And to enjoy it to the full. Picking up on Stephen’s questions about guidance and advice, I want to ask our colleagues from the FCA about two scenarios. First, where someone accesses guidance, there is an argument, in terms of regulated financial advice, that there is all-singing, all-dancing, customised, regulated, tailored, expensive stuff, and there is nothing in the middle—there is no cheap and cheerful advice. Could you give us your thoughts on whether that is wrong, and whether there is something that looks a bit like that already, or whether you are trying to foster that? Is there advice for people who have perhaps got a taste, following guidance, who would not necessarily pay the full cost of a full-blown advice session? Is there something in the middle?
David Geale: I think that at the moment, it is fair to say there is not a lot in the middle, but there is something there. There are firms who will give advice on a more focused set of needs for a reasonable cost, so that advice is available, but it is not widely used, I would suggest, either by firms or by people seeking advice. We have put out a consultation on some guidance aimed at helping firms to understand what they can do between execution only and full advice, because there are a whole range of options open to something more limited and more focused—so actually enabling firms to give something more cost-effective, in terms of people saying, “I just want to have a discussion about how to spend my pension pot.” There are a number of firms and trade or professional bodies interested in looking at this sort of advice—there are suggestions, for example, of fixed-fee advice purely on your decumulation options. “Watch this space” would be my take. We are doing what we can to help firms understand the options available to them and we will be finalising our guidance on that very shortly.
Christopher Woolard: If you look at the independent financial adviser community, it is not one mass. There are different business models out there and a number of advisers who are saying that they would serve a market for people who have relatively low pension pots to invest, and they would be interested in that as a viable business model, so it is not a single picture and we have to be careful about that.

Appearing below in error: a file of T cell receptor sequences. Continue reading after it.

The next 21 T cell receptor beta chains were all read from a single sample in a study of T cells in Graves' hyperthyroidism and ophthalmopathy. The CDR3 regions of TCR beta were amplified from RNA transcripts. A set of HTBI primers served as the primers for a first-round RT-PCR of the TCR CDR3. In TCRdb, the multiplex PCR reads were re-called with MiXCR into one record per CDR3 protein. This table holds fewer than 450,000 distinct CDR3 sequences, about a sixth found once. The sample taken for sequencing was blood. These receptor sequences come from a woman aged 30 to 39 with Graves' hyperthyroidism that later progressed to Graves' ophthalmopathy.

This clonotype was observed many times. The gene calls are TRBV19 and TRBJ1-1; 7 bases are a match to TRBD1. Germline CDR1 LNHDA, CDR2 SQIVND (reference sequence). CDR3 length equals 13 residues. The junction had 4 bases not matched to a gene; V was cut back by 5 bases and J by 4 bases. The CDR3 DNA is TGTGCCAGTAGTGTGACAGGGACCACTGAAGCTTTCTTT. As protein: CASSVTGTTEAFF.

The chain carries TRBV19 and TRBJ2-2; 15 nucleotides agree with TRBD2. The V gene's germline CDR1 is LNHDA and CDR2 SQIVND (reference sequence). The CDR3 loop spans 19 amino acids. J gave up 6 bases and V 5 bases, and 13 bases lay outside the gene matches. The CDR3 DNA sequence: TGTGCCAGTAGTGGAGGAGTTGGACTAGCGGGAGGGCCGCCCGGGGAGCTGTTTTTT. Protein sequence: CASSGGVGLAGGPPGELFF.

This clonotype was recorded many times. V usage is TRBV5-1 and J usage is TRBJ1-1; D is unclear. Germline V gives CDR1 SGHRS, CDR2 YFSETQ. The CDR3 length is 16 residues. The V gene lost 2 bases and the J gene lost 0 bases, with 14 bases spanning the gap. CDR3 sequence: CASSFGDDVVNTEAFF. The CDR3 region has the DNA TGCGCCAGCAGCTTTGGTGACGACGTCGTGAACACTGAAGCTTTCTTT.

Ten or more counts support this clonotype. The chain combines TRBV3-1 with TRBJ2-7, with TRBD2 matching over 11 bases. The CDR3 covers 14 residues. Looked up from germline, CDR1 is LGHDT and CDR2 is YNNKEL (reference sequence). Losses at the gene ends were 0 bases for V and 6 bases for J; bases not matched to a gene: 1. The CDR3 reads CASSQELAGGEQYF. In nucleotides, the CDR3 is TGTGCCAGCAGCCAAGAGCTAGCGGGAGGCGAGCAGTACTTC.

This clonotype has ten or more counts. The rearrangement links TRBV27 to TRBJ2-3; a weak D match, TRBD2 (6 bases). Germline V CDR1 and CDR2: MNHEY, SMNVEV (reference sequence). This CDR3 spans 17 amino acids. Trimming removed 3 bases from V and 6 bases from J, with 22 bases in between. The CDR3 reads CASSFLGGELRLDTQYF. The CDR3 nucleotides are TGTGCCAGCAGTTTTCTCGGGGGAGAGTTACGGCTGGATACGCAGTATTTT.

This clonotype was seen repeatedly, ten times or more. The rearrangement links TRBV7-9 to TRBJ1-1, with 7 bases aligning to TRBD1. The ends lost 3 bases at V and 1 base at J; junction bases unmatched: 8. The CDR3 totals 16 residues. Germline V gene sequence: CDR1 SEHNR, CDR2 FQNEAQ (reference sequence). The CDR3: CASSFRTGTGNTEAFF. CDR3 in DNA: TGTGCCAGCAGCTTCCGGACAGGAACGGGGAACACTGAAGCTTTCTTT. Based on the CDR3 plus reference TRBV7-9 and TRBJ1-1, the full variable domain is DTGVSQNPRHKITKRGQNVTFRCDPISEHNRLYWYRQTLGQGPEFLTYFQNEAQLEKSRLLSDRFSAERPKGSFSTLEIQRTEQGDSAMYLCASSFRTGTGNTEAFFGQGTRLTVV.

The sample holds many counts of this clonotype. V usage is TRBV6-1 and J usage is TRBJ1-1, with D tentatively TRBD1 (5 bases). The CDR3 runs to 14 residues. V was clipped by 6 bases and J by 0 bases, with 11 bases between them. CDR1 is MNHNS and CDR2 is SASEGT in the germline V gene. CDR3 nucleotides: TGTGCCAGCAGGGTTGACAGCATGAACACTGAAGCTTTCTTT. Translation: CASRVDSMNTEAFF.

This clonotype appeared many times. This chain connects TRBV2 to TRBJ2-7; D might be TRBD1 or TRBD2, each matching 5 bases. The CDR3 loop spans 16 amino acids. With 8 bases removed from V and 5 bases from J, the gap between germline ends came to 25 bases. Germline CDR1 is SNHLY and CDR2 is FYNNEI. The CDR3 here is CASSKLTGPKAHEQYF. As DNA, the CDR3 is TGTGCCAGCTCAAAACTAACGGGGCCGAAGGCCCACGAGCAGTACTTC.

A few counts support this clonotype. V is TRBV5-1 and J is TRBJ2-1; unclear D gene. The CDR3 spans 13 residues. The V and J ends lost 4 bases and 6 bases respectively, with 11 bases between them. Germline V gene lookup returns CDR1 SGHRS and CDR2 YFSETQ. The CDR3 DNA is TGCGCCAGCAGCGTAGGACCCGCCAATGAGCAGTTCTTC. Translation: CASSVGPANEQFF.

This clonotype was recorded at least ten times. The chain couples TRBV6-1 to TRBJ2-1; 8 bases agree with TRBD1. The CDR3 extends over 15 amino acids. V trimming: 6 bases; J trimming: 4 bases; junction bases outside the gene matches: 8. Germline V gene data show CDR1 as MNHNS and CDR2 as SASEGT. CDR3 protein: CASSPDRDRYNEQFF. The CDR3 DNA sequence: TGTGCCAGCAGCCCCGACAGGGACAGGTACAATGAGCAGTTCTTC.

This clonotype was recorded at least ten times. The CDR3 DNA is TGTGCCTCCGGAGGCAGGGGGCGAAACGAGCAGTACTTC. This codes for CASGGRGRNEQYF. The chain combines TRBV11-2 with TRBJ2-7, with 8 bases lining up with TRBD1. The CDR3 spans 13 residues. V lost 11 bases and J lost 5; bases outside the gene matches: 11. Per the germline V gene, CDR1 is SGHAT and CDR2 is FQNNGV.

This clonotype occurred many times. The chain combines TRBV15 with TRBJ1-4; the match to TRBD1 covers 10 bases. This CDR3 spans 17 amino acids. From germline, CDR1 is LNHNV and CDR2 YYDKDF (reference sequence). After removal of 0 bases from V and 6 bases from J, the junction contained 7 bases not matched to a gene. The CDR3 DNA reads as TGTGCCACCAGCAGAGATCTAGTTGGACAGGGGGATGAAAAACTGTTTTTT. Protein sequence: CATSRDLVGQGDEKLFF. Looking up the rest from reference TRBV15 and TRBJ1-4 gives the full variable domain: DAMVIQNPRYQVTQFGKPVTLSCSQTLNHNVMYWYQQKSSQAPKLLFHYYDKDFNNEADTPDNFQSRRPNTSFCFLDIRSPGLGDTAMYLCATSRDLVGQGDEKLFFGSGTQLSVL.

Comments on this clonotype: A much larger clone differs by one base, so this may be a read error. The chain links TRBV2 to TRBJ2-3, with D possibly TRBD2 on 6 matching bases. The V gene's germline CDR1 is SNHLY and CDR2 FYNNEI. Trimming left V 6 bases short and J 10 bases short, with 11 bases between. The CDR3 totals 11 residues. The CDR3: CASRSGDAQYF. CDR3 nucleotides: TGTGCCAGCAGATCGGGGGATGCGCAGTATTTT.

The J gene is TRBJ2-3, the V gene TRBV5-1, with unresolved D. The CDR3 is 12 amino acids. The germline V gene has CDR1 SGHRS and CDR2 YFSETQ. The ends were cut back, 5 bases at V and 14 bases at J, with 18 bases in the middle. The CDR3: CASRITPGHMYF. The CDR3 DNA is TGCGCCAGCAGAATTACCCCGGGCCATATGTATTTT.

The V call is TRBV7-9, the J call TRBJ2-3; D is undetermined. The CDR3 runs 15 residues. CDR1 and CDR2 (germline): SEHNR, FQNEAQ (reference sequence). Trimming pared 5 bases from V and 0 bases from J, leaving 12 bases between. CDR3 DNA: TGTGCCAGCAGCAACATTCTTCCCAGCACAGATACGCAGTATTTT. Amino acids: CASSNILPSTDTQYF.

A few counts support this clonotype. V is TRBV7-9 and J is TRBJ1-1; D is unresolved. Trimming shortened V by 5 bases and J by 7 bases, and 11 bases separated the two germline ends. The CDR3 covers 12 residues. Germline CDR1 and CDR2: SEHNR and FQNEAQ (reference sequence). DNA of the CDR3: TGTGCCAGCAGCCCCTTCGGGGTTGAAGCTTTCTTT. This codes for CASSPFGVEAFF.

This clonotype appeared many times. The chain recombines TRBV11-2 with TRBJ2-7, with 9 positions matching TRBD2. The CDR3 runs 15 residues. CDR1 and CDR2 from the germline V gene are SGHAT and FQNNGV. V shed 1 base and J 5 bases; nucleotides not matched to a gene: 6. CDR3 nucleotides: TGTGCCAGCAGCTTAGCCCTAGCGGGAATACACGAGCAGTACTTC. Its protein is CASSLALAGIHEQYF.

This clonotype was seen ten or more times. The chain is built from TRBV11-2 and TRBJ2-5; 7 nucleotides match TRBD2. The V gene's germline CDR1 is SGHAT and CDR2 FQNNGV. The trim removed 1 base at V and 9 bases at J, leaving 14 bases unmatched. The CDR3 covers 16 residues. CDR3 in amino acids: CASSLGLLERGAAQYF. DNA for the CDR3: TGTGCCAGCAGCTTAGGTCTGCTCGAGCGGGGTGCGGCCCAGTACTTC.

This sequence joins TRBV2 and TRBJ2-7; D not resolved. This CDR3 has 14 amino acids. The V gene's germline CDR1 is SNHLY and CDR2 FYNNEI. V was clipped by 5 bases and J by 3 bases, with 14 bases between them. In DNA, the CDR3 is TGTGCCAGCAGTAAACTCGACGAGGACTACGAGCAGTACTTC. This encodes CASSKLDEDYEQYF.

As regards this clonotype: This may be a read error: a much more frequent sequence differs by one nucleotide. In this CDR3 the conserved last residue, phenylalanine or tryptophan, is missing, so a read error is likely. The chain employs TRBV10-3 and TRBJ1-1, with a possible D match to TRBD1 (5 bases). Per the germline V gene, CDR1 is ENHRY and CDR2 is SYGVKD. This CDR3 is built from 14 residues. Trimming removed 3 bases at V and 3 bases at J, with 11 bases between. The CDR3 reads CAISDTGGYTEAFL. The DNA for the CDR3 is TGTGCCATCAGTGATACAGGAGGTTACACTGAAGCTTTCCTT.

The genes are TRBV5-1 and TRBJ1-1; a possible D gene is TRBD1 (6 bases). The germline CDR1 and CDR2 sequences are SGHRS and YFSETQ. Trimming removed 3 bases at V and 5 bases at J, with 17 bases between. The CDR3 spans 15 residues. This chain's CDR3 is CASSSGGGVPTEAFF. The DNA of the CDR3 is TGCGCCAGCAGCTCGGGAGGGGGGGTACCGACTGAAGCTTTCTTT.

On that point, before I come to the second question, do you think the regulatory framework needs to change at all to foster more of that something-in-the-middle type of advice, or do you think the rules are all there and we just need a market to develop?
David Geale: That is exactly what we have asked the industry through our consultation. I would suggest that the framework is flexible enough to allow that sort of advice, now, but that is what we have asked the industry. Do they understand that? Is there something that does need to change to enable that to happen within European constraints?
Our advice standards are largely driven by Europe, but actually our interpretation is that the firms can do these things; but if there is more we need to do to help them understand what is possible, then we will do that.
The alternative scenario is someone does not access the guidance at all. So take-up will not be 100%; there will be a set of people who do not access it because they know what they are doing, but there will be some people, for whatever reason, who do not take it up. What thoughts have you had on safeguards? My provider does their bit, tells me that guidance is available, I do not take it up, and I then make a retirement choice. Do you think there is a need for any second defence—that I have to sign something that says, “I am married, and I realise my widow will get nothing.” Do you think you need any safeguards?
David Geale: I think that is something we can look at as the guidance guarantee develops. If we take it as a set of building blocks, people making their own decisions now do not have that safeguard. They do not have the guidance guarantee. The guidance guarantee is giving them something extra and an opportunity to go and seek that. What we would expect is that the providers are very clear with people as to what this guidance guarantee service is, that they are being offered—that it is separate, impartial and free—to encourage take-up. Also, I do not think anybody is suggesting that providers cannot talk to their own customers through that process, provided they do so in a way that is consistent with not detracting from the guidance guarantee; and of course people can still take advice.